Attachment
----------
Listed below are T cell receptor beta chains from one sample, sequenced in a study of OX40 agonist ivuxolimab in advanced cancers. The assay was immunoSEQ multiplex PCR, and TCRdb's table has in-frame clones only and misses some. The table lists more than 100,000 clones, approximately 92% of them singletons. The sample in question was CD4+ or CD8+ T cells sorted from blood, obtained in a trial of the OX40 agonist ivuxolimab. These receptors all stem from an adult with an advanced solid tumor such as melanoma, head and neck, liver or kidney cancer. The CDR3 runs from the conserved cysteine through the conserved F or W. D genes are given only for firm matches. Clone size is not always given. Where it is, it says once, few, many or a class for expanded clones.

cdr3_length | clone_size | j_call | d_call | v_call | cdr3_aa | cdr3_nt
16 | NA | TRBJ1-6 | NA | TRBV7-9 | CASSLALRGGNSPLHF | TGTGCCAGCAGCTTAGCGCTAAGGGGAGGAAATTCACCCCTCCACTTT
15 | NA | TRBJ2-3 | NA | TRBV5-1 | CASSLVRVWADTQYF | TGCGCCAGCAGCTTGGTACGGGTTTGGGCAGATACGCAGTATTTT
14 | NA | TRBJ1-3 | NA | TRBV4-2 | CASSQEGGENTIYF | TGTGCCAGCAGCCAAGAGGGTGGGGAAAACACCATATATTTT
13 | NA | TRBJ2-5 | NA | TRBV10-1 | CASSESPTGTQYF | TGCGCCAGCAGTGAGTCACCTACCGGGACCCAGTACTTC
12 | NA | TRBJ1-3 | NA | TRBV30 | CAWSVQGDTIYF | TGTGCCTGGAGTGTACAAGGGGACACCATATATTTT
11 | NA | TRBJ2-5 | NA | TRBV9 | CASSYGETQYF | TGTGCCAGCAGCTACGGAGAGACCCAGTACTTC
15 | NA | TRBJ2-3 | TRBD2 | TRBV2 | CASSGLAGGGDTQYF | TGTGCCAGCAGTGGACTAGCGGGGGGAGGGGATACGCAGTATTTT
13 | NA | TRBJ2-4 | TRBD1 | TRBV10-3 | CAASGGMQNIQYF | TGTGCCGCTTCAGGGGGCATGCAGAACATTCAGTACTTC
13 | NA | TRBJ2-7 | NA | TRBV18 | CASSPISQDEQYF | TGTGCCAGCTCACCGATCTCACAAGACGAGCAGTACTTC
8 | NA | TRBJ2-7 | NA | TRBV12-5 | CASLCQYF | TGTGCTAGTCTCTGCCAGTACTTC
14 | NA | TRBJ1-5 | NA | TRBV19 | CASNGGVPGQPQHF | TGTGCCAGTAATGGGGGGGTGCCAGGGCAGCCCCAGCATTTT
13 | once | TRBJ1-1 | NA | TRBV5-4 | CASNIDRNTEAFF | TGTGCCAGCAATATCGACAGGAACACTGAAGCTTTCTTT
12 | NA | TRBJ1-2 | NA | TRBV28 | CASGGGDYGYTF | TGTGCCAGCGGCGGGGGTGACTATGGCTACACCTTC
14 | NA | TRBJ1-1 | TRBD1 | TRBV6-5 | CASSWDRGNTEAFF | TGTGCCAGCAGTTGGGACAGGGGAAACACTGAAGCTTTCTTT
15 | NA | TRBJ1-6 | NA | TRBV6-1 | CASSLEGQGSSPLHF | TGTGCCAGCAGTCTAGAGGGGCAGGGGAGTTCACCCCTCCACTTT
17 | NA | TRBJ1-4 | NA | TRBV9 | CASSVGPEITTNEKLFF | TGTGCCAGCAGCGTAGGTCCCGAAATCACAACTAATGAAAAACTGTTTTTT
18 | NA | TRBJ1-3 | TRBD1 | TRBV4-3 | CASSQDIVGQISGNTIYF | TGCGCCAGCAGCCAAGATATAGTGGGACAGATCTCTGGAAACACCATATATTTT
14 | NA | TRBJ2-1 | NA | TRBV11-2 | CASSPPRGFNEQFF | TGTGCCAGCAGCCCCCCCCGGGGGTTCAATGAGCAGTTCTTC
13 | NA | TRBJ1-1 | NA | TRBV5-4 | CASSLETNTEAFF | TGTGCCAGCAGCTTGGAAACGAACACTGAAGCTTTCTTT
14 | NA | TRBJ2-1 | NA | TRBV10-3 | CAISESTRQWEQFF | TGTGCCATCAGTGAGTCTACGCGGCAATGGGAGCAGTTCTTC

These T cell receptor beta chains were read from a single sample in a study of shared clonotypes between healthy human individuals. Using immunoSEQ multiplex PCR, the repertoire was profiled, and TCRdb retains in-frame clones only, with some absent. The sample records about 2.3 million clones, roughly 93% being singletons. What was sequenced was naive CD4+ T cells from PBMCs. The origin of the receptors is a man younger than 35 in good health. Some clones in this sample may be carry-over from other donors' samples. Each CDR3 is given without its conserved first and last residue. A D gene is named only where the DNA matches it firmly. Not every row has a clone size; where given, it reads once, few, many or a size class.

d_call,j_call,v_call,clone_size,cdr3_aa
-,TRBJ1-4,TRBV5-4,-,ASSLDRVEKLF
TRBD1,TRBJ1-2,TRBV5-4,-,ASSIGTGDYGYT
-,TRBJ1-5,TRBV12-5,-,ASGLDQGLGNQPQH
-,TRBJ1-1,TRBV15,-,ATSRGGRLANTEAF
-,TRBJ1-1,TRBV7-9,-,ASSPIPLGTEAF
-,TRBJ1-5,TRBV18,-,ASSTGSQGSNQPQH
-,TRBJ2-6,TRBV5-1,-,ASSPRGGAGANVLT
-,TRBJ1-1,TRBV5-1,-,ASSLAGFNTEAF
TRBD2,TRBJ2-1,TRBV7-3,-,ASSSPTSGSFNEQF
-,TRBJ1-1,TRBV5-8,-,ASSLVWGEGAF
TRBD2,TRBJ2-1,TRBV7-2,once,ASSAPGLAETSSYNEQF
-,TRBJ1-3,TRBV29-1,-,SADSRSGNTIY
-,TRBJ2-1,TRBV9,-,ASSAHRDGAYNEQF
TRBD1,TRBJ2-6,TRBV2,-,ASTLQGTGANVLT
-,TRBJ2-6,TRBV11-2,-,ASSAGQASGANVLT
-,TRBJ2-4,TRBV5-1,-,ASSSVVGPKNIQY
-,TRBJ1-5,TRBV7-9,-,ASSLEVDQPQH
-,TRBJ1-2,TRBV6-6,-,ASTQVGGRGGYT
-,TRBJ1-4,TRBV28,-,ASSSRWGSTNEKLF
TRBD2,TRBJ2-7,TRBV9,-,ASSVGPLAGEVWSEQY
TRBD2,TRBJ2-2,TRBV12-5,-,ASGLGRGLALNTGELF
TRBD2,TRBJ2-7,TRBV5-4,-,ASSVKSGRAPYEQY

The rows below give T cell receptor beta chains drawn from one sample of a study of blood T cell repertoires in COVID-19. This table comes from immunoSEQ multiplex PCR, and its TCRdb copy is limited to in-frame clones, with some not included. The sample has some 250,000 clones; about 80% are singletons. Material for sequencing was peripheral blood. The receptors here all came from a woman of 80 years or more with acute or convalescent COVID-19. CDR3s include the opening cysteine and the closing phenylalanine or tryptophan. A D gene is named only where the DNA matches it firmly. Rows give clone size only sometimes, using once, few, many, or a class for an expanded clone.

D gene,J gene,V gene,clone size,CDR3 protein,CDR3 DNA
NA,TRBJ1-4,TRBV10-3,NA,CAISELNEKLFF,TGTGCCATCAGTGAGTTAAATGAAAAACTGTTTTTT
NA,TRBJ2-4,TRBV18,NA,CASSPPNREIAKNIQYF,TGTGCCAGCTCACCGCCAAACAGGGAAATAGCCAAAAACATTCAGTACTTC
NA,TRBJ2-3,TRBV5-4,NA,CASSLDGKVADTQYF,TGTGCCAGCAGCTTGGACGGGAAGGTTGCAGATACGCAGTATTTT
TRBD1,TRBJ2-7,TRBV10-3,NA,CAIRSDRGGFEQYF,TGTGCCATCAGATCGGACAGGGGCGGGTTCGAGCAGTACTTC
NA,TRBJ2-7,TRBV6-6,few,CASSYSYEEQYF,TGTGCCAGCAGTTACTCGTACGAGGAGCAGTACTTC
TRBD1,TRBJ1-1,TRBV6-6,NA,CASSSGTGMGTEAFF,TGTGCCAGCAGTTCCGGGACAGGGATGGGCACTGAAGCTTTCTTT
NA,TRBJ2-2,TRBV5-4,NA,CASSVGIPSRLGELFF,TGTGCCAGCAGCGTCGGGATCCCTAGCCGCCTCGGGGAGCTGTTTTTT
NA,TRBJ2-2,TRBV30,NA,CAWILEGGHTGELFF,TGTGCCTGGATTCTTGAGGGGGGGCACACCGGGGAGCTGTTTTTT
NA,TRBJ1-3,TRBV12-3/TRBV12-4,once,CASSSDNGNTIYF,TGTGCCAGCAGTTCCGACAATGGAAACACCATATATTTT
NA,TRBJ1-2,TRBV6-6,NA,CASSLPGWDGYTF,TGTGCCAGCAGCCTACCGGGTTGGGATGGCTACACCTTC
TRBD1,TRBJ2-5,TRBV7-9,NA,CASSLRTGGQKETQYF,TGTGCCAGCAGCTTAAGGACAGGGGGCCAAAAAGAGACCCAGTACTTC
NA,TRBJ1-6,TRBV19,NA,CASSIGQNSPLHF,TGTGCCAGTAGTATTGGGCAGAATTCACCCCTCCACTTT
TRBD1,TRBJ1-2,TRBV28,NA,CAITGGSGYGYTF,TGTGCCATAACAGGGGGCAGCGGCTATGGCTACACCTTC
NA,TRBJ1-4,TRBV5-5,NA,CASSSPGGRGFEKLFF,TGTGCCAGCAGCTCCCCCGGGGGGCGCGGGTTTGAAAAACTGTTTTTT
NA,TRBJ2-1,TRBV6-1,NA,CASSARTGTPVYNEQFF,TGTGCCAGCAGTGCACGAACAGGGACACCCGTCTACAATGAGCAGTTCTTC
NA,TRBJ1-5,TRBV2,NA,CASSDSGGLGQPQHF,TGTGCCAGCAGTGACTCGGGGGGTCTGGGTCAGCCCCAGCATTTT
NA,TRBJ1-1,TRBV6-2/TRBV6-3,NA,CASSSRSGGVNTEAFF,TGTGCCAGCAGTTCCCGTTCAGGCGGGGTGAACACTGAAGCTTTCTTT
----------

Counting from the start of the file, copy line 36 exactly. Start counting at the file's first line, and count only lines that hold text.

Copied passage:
-,TRBJ1-3,TRBV29-1,-,SADSRSGNTIY